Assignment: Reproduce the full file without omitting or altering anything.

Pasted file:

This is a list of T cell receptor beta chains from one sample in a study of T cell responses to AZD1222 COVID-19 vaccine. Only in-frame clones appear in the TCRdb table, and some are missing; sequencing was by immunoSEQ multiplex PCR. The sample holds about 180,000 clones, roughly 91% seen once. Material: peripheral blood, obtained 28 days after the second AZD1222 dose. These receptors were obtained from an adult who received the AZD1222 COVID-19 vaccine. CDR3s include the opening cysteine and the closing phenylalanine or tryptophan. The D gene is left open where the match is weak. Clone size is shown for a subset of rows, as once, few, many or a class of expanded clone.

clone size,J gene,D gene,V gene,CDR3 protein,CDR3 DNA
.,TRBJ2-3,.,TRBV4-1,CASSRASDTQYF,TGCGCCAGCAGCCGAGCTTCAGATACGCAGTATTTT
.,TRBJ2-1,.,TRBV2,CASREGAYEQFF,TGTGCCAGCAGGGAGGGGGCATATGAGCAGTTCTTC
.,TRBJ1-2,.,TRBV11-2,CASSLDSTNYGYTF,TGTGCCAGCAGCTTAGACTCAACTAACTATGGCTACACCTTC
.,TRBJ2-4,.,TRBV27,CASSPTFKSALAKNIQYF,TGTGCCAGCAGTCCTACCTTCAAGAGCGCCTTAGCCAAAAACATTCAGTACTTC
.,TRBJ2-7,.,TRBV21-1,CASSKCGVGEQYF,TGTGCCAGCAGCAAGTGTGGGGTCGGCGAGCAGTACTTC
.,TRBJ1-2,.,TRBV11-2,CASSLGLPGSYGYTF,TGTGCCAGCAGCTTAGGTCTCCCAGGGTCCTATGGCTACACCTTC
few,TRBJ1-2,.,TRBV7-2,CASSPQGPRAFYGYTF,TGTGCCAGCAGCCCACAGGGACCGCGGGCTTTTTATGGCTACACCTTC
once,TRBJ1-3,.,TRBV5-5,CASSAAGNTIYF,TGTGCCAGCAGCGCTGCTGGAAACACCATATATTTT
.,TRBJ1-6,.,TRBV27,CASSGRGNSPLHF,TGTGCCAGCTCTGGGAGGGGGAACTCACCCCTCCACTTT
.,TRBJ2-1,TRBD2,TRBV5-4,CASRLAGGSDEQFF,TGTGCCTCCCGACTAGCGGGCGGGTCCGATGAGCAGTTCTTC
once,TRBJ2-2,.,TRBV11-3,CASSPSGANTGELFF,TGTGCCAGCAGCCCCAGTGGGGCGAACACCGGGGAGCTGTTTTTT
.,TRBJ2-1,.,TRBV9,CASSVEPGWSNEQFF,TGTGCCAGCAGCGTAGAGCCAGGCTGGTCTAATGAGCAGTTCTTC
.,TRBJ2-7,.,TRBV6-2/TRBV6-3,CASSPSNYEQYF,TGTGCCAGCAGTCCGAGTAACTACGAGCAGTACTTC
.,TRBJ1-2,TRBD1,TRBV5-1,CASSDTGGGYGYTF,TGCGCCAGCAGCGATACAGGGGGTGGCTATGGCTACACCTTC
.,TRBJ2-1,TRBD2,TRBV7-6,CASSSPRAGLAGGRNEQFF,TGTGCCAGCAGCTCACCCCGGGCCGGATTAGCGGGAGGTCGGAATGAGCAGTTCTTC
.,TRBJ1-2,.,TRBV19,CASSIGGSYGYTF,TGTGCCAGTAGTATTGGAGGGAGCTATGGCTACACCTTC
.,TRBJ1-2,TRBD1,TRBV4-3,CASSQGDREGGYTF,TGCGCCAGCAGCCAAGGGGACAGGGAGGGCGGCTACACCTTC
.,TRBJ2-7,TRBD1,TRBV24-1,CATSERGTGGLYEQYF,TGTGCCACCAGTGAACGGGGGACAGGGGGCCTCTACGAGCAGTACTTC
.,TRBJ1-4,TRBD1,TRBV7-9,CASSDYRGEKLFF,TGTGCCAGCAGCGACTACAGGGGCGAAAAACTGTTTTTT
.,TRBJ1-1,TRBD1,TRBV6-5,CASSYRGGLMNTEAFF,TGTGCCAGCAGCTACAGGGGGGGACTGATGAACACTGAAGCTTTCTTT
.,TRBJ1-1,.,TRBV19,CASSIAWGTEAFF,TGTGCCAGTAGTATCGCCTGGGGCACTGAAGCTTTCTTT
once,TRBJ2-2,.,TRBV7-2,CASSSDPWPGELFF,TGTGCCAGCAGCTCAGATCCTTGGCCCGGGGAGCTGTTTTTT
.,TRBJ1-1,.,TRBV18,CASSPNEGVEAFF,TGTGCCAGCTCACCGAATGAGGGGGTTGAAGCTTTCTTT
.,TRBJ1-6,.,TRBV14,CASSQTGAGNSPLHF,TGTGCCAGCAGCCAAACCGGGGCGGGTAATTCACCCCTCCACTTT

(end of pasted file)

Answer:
This is a list of T cell receptor beta chains from one sample in a study of T cell responses to AZD1222 COVID-19 vaccine. Only in-frame clones appear in the TCRdb table, and some are missing; sequencing was by immunoSEQ multiplex PCR. The sample holds about 180,000 clones, roughly 91% seen once. Material: peripheral blood, obtained 28 days after the second AZD1222 dose. These receptors were obtained from an adult who received the AZD1222 COVID-19 vaccine. CDR3s include the opening cysteine and the closing phenylalanine or tryptophan. The D gene is left open where the match is weak. Clone size is shown for a subset of rows, as once, few, many or a class of expanded clone.

clone size,J gene,D gene,V gene,CDR3 protein,CDR3 DNA
.,TRBJ2-3,.,TRBV4-1,CASSRASDTQYF,TGCGCCAGCAGCCGAGCTTCAGATACGCAGTATTTT
.,TRBJ2-1,.,TRBV2,CASREGAYEQFF,TGTGCCAGCAGGGAGGGGGCATATGAGCAGTTCTTC
.,TRBJ1-2,.,TRBV11-2,CASSLDSTNYGYTF,TGTGCCAGCAGCTTAGACTCAACTAACTATGGCTACACCTTC
.,TRBJ2-4,.,TRBV27,CASSPTFKSALAKNIQYF,TGTGCCAGCAGTCCTACCTTCAAGAGCGCCTTAGCCAAAAACATTCAGTACTTC
.,TRBJ2-7,.,TRBV21-1,CASSKCGVGEQYF,TGTGCCAGCAGCAAGTGTGGGGTCGGCGAGCAGTACTTC
.,TRBJ1-2,.,TRBV11-2,CASSLGLPGSYGYTF,TGTGCCAGCAGCTTAGGTCTCCCAGGGTCCTATGGCTACACCTTC
few,TRBJ1-2,.,TRBV7-2,CASSPQGPRAFYGYTF,TGTGCCAGCAGCCCACAGGGACCGCGGGCTTTTTATGGCTACACCTTC
once,TRBJ1-3,.,TRBV5-5,CASSAAGNTIYF,TGTGCCAGCAGCGCTGCTGGAAACACCATATATTTT
.,TRBJ1-6,.,TRBV27,CASSGRGNSPLHF,TGTGCCAGCTCTGGGAGGGGGAACTCACCCCTCCACTTT
.,TRBJ2-1,TRBD2,TRBV5-4,CASRLAGGSDEQFF,TGTGCCTCCCGACTAGCGGGCGGGTCCGATGAGCAGTTCTTC
once,TRBJ2-2,.,TRBV11-3,CASSPSGANTGELFF,TGTGCCAGCAGCCCCAGTGGGGCGAACACCGGGGAGCTGTTTTTT
.,TRBJ2-1,.,TRBV9,CASSVEPGWSNEQFF,TGTGCCAGCAGCGTAGAGCCAGGCTGGTCTAATGAGCAGTTCTTC
.,TRBJ2-7,.,TRBV6-2/TRBV6-3,CASSPSNYEQYF,TGTGCCAGCAGTCCGAGTAACTACGAGCAGTACTTC
.,TRBJ1-2,TRBD1,TRBV5-1,CASSDTGGGYGYTF,TGCGCCAGCAGCGATACAGGGGGTGGCTATGGCTACACCTTC
.,TRBJ2-1,TRBD2,TRBV7-6,CASSSPRAGLAGGRNEQFF,TGTGCCAGCAGCTCACCCCGGGCCGGATTAGCGGGAGGTCGGAATGAGCAGTTCTTC
.,TRBJ1-2,.,TRBV19,CASSIGGSYGYTF,TGTGCCAGTAGTATTGGAGGGAGCTATGGCTACACCTTC
.,TRBJ1-2,TRBD1,TRBV4-3,CASSQGDREGGYTF,TGCGCCAGCAGCCAAGGGGACAGGGAGGGCGGCTACACCTTC
.,TRBJ2-7,TRBD1,TRBV24-1,CATSERGTGGLYEQYF,TGTGCCACCAGTGAACGGGGGACAGGGGGCCTCTACGAGCAGTACTTC
.,TRBJ1-4,TRBD1,TRBV7-9,CASSDYRGEKLFF,TGTGCCAGCAGCGACTACAGGGGCGAAAAACTGTTTTTT
.,TRBJ1-1,TRBD1,TRBV6-5,CASSYRGGLMNTEAFF,TGTGCCAGCAGCTACAGGGGGGGACTGATGAACACTGAAGCTTTCTTT
.,TRBJ1-1,.,TRBV19,CASSIAWGTEAFF,TGTGCCAGTAGTATCGCCTGGGGCACTGAAGCTTTCTTT
once,TRBJ2-2,.,TRBV7-2,CASSSDPWPGELFF,TGTGCCAGCAGCTCAGATCCTTGGCCCGGGGAGCTGTTTTTT
.,TRBJ1-1,.,TRBV18,CASSPNEGVEAFF,TGTGCCAGCTCACCGAATGAGGGGGTTGAAGCTTTCTTT
.,TRBJ1-6,.,TRBV14,CASSQTGAGNSPLHF,TGTGCCAGCAGCCAAACCGGGGCGGGTAATTCACCCCTCCACTTT